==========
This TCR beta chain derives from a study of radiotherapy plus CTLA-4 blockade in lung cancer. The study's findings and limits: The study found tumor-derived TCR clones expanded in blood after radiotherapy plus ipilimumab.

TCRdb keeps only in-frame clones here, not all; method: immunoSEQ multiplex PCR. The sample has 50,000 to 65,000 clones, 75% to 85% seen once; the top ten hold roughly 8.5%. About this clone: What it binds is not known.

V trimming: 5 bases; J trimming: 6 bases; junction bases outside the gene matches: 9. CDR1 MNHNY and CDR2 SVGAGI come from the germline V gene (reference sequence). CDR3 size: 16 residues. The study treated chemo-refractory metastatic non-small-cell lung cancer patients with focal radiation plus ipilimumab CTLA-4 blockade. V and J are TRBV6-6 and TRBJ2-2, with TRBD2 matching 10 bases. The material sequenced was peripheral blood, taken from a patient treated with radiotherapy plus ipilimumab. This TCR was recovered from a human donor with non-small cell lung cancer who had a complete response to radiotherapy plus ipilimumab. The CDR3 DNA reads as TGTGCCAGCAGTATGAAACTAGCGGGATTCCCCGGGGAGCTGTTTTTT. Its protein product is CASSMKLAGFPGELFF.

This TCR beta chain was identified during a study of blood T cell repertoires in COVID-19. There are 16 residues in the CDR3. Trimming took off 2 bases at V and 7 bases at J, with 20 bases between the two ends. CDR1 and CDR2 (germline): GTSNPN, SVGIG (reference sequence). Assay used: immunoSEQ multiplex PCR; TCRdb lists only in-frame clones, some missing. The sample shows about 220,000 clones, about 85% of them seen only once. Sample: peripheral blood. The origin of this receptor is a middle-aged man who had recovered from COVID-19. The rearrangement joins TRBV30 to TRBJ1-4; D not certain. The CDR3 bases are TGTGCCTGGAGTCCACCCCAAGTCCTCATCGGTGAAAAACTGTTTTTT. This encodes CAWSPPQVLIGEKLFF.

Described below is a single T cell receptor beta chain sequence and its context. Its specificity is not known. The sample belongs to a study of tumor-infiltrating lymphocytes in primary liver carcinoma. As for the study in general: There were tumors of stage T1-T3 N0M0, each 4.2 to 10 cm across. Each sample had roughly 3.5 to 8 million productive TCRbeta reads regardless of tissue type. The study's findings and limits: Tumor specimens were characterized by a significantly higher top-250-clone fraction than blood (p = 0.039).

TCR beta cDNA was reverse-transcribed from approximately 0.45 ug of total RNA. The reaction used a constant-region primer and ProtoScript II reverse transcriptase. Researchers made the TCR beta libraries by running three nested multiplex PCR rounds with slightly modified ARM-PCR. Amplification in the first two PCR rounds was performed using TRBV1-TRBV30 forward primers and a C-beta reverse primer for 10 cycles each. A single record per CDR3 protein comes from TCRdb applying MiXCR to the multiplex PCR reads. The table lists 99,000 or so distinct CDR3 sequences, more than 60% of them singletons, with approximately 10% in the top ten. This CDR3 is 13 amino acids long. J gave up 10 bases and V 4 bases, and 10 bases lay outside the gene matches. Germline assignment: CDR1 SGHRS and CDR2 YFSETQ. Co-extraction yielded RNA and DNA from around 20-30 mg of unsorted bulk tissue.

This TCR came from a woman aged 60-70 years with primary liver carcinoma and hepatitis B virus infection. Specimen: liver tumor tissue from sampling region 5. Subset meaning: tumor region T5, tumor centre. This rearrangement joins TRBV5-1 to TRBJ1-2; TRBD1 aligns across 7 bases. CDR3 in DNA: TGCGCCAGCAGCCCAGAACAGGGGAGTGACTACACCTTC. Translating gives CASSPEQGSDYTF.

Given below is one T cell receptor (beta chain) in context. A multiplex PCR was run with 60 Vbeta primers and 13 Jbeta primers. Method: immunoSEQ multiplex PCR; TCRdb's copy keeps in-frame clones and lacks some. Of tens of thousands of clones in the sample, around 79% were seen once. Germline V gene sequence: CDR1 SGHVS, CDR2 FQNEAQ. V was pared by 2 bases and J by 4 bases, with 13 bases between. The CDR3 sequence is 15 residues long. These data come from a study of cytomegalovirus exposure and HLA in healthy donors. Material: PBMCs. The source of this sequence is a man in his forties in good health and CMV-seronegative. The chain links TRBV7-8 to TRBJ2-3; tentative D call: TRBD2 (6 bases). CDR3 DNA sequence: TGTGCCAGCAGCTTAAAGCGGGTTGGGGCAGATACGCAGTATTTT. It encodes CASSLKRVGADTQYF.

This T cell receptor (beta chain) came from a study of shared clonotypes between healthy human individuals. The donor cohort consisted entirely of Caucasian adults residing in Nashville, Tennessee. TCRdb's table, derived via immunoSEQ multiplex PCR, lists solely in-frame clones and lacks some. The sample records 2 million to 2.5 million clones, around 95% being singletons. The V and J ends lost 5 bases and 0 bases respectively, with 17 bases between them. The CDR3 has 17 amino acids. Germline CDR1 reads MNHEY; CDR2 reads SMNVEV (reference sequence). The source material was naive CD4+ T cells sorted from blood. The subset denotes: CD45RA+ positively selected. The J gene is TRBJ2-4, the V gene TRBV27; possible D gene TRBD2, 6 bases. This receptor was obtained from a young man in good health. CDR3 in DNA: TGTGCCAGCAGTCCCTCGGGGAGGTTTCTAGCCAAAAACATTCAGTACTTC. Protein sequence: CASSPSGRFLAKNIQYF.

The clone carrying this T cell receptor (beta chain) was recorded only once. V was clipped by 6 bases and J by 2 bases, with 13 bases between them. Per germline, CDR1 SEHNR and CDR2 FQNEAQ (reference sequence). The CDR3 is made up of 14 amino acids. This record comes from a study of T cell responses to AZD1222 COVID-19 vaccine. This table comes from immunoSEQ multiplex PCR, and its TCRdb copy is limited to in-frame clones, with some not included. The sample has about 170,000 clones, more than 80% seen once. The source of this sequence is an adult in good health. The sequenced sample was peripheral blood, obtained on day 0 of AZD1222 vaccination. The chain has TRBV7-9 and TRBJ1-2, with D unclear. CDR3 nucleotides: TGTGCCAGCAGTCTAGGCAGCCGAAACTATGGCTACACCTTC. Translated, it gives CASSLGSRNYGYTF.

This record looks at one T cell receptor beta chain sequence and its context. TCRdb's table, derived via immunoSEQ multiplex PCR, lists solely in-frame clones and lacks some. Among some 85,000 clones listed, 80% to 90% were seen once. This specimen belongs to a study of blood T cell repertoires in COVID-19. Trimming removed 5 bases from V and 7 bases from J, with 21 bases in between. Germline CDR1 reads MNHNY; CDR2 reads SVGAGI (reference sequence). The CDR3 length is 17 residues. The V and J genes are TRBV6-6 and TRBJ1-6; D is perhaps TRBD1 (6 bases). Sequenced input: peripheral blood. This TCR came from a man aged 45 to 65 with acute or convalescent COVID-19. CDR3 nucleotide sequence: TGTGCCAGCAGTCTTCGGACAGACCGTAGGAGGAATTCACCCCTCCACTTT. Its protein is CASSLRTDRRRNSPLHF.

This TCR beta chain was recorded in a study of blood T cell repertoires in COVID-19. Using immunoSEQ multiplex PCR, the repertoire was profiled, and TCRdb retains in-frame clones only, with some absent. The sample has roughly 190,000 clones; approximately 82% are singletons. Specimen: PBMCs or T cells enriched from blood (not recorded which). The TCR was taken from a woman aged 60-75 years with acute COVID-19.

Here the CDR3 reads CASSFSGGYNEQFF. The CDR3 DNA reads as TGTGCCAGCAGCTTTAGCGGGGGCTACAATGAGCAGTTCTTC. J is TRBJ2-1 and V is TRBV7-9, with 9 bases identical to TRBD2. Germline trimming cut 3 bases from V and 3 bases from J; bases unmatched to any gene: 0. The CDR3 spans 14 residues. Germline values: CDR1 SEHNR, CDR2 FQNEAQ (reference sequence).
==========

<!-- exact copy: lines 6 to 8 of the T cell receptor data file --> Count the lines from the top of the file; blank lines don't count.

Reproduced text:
TCR beta cDNA was reverse-transcribed from approximately 0.45 ug of total RNA. The reaction used a constant-region primer and ProtoScript II reverse transcriptase. Researchers made the TCR beta libraries by running three nested multiplex PCR rounds with slightly modified ARM-PCR. Amplification in the first two PCR rounds was performed using TRBV1-TRBV30 forward primers and a C-beta reverse primer for 10 cycles each. A single record per CDR3 protein comes from TCRdb applying MiXCR to the multiplex PCR reads. The table lists 99,000 or so distinct CDR3 sequences, more than 60% of them singletons, with approximately 10% in the top ten. This CDR3 is 13 amino acids long. J gave up 10 bases and V 4 bases, and 10 bases lay outside the gene matches. Germline assignment: CDR1 SGHRS and CDR2 YFSETQ. Co-extraction yielded RNA and DNA from around 20-30 mg of unsorted bulk tissue.

This TCR came from a woman aged 60-70 years with primary liver carcinoma and hepatitis B virus infection. Specimen: liver tumor tissue from sampling region 5. Subset meaning: tumor region T5, tumor centre. This rearrangement joins TRBV5-1 to TRBJ1-2; TRBD1 aligns across 7 bases. CDR3 in DNA: TGCGCCAGCAGCCCAGAACAGGGGAGTGACTACACCTTC. Translating gives CASSPEQGSDYTF.

Given below is one T cell receptor (beta chain) in context. A multiplex PCR was run with 60 Vbeta primers and 13 Jbeta primers. Method: immunoSEQ multiplex PCR; TCRdb's copy keeps in-frame clones and lacks some. Of tens of thousands of clones in the sample, around 79% were seen once. Germline V gene sequence: CDR1 SGHVS, CDR2 FQNEAQ. V was pared by 2 bases and J by 4 bases, with 13 bases between. The CDR3 sequence is 15 residues long. These data come from a study of cytomegalovirus exposure and HLA in healthy donors. Material: PBMCs. The source of this sequence is a man in his forties in good health and CMV-seronegative. The chain links TRBV7-8 to TRBJ2-3; tentative D call: TRBD2 (6 bases). CDR3 DNA sequence: TGTGCCAGCAGCTTAAAGCGGGTTGGGGCAGATACGCAGTATTTT. It encodes CASSLKRVGADTQYF.